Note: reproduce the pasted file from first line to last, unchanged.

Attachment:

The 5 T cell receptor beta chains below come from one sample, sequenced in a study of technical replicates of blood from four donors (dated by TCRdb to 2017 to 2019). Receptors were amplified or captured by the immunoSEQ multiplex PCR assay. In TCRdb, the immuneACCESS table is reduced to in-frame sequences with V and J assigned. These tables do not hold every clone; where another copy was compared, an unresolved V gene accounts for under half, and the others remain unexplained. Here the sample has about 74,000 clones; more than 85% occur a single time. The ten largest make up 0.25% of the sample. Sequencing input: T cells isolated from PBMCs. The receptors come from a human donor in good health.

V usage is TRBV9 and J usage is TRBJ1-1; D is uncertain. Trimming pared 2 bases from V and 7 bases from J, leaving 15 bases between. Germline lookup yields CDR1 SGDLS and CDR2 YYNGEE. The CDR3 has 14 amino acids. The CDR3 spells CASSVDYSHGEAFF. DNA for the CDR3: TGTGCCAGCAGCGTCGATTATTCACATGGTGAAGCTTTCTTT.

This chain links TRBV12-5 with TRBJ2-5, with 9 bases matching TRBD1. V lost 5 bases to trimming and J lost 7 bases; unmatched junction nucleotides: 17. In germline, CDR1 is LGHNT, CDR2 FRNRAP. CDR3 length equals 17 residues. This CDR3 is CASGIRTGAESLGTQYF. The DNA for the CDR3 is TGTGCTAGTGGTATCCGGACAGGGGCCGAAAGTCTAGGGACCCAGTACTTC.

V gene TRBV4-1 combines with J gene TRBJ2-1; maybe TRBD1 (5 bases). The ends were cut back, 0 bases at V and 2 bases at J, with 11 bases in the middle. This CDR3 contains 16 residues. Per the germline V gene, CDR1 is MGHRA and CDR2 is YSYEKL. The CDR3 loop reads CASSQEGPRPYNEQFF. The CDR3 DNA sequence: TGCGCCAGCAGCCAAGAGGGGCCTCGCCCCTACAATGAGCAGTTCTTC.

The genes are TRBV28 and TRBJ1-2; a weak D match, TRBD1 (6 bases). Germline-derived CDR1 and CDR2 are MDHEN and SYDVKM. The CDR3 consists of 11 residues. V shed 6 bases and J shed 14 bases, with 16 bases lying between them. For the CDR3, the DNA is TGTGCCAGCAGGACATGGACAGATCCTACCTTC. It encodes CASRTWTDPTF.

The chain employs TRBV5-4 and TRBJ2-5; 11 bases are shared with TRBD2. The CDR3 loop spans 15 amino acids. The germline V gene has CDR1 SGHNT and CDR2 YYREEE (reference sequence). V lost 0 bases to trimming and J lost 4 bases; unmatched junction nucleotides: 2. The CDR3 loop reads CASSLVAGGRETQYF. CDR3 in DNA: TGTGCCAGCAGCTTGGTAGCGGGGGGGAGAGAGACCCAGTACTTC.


The 5 T cell receptor beta chains below come from one sample, sequenced in a study of technical replicates of blood from four donors (dated by TCRdb to 2017 to 2019). Receptors were amplified or captured by the immunoSEQ multiplex PCR assay. In TCRdb, the immuneACCESS table is reduced to in-frame sequences with V and J assigned. These tables do not hold every clone; where another copy was compared, an unresolved V gene accounts for under half, and the others remain unexplained. Here the sample has about 74,000 clones; more than 85% occur a single time. The ten largest make up 0.25% of the sample. Sequencing input: T cells isolated from PBMCs. The receptors come from a human donor in good health.

V usage is TRBV9 and J usage is TRBJ1-1; D is uncertain. Trimming pared 2 bases from V and 7 bases from J, leaving 15 bases between. Germline lookup yields CDR1 SGDLS and CDR2 YYNGEE. The CDR3 has 14 amino acids. The CDR3 spells CASSVDYSHGEAFF. DNA for the CDR3: TGTGCCAGCAGCGTCGATTATTCACATGGTGAAGCTTTCTTT.

This chain links TRBV12-5 with TRBJ2-5, with 9 bases matching TRBD1. V lost 5 bases to trimming and J lost 7 bases; unmatched junction nucleotides: 17. In germline, CDR1 is LGHNT, CDR2 FRNRAP. CDR3 length equals 17 residues. This CDR3 is CASGIRTGAESLGTQYF. The DNA for the CDR3 is TGTGCTAGTGGTATCCGGACAGGGGCCGAAAGTCTAGGGACCCAGTACTTC.

V gene TRBV4-1 combines with J gene TRBJ2-1; maybe TRBD1 (5 bases). The ends were cut back, 0 bases at V and 2 bases at J, with 11 bases in the middle. This CDR3 contains 16 residues. Per the germline V gene, CDR1 is MGHRA and CDR2 is YSYEKL. The CDR3 loop reads CASSQEGPRPYNEQFF. The CDR3 DNA sequence: TGCGCCAGCAGCCAAGAGGGGCCTCGCCCCTACAATGAGCAGTTCTTC.

The genes are TRBV28 and TRBJ1-2; a weak D match, TRBD1 (6 bases). Germline-derived CDR1 and CDR2 are MDHEN and SYDVKM. The CDR3 consists of 11 residues. V shed 6 bases and J shed 14 bases, with 16 bases lying between them. For the CDR3, the DNA is TGTGCCAGCAGGACATGGACAGATCCTACCTTC. It encodes CASRTWTDPTF.

The chain employs TRBV5-4 and TRBJ2-5; 11 bases are shared with TRBD2. The CDR3 loop spans 15 amino acids. The germline V gene has CDR1 SGHNT and CDR2 YYREEE (reference sequence). V lost 0 bases to trimming and J lost 4 bases; unmatched junction nucleotides: 2. The CDR3 loop reads CASSLVAGGRETQYF. CDR3 in DNA: TGTGCCAGCAGCTTGGTAGCGGGGGGGAGAGAGACCCAGTACTTC.